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Day 144 – Taking Time To Eat at Amphawa Floating Market

July 25, 2010

Dateline: Amphawa, outside Bangkok, Thailand – Sunday, July 25, 2010

I missed Amphawa’s floating market on my last run through Thailand. Today I corrected that oversight and joined throngs of holidaying Bangkok citizens in a trek to the delta outside Bangkok. Today was the second day of a three-day Thai holiday. Monday, the country commemorates the day Buddha gave his first sermon outlining the tenants of the Buddhist religion. That’s tomorrow, though. Today, it seemed like half the urbanites were out for a quiet weekend in the country.

Of course, when 500,000 people all go to the country, the country feels a whole lot like the city. The traffic started when our car caravan hit a stretch of delta restaurants renowned for their seafood. We stopped for lunch and Fon, her friends, and I all piled out of our cars, shed our shoes, and settled around a low lying table at a crowded seafood restaurant. The table soon filled with various preparations of crab, vegetables, fish, and soup. Since this is Thailand, our meal was accompanied by an array of sauces. Everything was delicious, though I could have survived without the fish soup (too much work fighting through all the bones).

When we’d started lunch, our balcony table overlooked a huge expanse of mud. By the time we’d finished, the tide had risen so that water was now lapping at the base of the restaurant. Fleeing the incoming tide were weird mud fish that looked like they had legs. They skipped along the surface of the water until they hit the mud shore. There, they’d rest, then hop along ahead of the rising tide. Fish that don’t like water. Strange. (Amphibians? Salamander cousins, maybe?)

We left our meal and joined a queue of cars headed for the resort town of Amphawa. Traffic was so bad we parked a bit outside of town and walked the rest of the way in–down the edge of the river, through hordes of Thai tourists, rows of food stalls set up to make some long weekend money, and right smack into a sheltered tributary and its resident floating market.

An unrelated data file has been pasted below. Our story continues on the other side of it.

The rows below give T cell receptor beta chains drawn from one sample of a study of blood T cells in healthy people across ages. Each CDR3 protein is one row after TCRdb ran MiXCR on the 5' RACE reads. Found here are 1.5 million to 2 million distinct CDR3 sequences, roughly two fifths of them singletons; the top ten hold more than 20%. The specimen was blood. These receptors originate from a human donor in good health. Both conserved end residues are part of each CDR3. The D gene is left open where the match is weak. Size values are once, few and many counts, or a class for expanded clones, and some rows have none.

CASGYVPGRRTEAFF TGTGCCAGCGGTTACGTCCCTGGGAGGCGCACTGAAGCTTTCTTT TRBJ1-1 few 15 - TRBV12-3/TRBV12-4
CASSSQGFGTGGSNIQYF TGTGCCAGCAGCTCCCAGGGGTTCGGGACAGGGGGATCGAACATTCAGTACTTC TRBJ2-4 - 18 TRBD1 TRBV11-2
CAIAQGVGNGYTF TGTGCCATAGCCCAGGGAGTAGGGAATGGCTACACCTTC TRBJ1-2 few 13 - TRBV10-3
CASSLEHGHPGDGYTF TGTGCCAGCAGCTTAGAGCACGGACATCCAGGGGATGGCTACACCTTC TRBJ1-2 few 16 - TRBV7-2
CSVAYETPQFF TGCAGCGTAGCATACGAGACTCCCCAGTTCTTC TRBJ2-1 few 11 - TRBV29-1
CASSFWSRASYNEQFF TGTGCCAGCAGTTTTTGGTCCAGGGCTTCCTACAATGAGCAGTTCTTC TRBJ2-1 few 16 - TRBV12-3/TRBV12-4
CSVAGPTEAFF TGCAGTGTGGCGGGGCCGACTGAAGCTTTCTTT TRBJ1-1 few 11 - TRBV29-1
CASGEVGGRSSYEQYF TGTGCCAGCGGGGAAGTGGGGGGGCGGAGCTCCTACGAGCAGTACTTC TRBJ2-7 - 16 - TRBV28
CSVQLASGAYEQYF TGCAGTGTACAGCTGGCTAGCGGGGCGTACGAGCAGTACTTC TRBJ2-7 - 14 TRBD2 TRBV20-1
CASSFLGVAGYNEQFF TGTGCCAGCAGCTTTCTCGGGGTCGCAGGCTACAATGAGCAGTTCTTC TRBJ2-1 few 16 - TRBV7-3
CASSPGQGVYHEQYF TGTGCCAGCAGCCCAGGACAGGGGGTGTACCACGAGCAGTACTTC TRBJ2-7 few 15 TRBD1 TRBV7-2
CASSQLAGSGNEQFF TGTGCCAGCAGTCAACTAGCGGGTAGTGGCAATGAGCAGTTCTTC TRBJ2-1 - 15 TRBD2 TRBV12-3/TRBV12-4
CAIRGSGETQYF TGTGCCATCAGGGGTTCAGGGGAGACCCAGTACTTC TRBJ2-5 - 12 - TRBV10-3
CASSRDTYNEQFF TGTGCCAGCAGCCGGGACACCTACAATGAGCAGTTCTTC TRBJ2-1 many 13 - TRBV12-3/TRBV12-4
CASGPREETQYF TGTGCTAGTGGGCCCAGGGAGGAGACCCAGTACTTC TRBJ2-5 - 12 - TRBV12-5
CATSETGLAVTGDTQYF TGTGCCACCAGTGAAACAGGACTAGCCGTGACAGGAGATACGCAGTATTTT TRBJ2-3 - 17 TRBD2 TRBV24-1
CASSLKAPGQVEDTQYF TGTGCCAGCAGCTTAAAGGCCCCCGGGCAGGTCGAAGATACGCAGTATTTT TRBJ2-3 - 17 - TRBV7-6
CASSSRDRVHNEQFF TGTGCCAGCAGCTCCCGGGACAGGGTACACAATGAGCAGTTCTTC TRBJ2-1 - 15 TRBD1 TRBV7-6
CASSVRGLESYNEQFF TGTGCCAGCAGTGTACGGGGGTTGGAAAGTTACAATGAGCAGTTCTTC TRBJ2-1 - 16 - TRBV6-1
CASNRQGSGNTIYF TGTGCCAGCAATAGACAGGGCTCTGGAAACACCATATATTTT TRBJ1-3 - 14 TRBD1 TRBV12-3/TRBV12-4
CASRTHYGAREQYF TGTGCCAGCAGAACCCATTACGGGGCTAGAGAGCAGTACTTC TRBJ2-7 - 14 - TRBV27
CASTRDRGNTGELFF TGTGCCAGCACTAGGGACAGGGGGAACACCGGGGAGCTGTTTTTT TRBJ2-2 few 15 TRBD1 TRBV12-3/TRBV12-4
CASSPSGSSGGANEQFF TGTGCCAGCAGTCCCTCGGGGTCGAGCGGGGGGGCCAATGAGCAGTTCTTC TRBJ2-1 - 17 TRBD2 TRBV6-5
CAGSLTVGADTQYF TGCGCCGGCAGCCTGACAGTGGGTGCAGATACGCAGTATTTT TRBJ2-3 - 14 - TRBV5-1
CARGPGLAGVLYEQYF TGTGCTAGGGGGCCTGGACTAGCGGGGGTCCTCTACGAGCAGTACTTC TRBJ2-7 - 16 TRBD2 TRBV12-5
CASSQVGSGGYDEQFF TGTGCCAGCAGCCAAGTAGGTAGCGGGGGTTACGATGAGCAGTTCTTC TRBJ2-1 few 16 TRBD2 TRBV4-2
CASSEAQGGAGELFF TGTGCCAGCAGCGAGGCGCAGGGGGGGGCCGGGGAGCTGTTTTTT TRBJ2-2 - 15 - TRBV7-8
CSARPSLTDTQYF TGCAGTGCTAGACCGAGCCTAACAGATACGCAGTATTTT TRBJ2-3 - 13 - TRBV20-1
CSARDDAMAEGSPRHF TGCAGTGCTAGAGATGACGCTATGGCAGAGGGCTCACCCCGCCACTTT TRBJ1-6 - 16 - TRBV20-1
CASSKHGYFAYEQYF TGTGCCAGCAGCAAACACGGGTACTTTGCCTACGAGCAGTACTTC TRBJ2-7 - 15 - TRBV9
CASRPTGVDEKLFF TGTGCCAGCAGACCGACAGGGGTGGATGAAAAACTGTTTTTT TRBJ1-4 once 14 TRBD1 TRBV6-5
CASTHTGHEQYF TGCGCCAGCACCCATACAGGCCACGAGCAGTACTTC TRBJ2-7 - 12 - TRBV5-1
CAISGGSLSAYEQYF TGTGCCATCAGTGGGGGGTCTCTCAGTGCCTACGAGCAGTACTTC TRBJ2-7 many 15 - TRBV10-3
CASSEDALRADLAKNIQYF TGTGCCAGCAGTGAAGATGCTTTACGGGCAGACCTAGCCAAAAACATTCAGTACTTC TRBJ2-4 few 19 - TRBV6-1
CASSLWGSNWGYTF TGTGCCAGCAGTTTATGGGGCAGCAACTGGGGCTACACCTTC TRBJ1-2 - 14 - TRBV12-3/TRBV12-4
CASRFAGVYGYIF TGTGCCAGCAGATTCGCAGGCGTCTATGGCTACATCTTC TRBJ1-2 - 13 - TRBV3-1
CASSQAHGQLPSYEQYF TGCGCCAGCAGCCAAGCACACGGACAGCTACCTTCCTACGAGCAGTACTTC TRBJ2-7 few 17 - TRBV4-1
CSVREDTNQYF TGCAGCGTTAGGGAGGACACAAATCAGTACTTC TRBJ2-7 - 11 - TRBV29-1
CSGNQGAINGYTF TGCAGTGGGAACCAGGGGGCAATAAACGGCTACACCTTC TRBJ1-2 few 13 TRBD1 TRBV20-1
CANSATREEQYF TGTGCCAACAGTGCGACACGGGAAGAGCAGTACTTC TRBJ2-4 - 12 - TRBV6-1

I’d been to the floating market in Can Tho, Vietnam. Amphawa’s is quite different. Can Tho’s is a wholesale market where farmers come to the city to sell their goods to retailers who float amongst the big boats trying to get the best price on beets, durian, guavas, lettuce, or whatever. Those retailers will bring the goods ashore and resell them at their own shops.

Amphawa’s market seems to be geared for retailers to sell to everyday customers. Everyone on a boat looked like they were selling prepared food. The ladies (mostly) on the boats would take orders from the shore, whip up a dish, then use long poles with plastic baskets on the end to pass the food up to a (usually) male assistant on shore. Some women would have their legs dangling in the water as they chopped vegetables, fried noodles, or fried up fish. One male boatman had a bustling little coffee shop going.

The difference in markets makes sense. Unlike Can Tho, the market here is on a narrow part of the river. People live all up and down the banks, making it an ideal place for food sellers to hawk their fare. The river is the street and proprietors could slowly row past house after house, calling out what they were selling for the day. All someone would have to do is pop out their window and yell out what they wanted.

Of course, Amphawa is a tourist town now, too. It’s geared towards Thais (I barely saw any Westerners), but it’s a resort town nonetheless. The sellers no doubt make most of their money off people from Bangkok on holiday. They can probably make more selling prepared meals rather than heads of cabbage.

Amphawa isn’t just a floating market, though. Food stalls abound in the surrounding streets. Lured by the smell of smoking banana, I grabbed a bite from a man grilling sticky rice, sugar, and coconut wrapped in banana leaf. The sticky, sweet, warm confection was just what I expected it to be. Yummy.

The crowds of vacationers couldn’t take away from the relaxed atmosphere surrounding the Amphawa floating market. Despite the call and response from boat to shore and the throngs of people, the place has a laidback, relaxed vibe. Perhaps it’s something about the presence of water. The slow-flowing river makes everything feel like it’s moving at half speed, even if all of Bangkok seems to be walking along its shores. Maybe it’s because people are buying and selling food. Something about eating makes things feel slow. To properly eat you have to take your time. You must savor, not gulp. And isn’t relishing your experience the whole point taking a holiday?

GALLERY: Click through to see bonus pictures of people selling stuff from boats.

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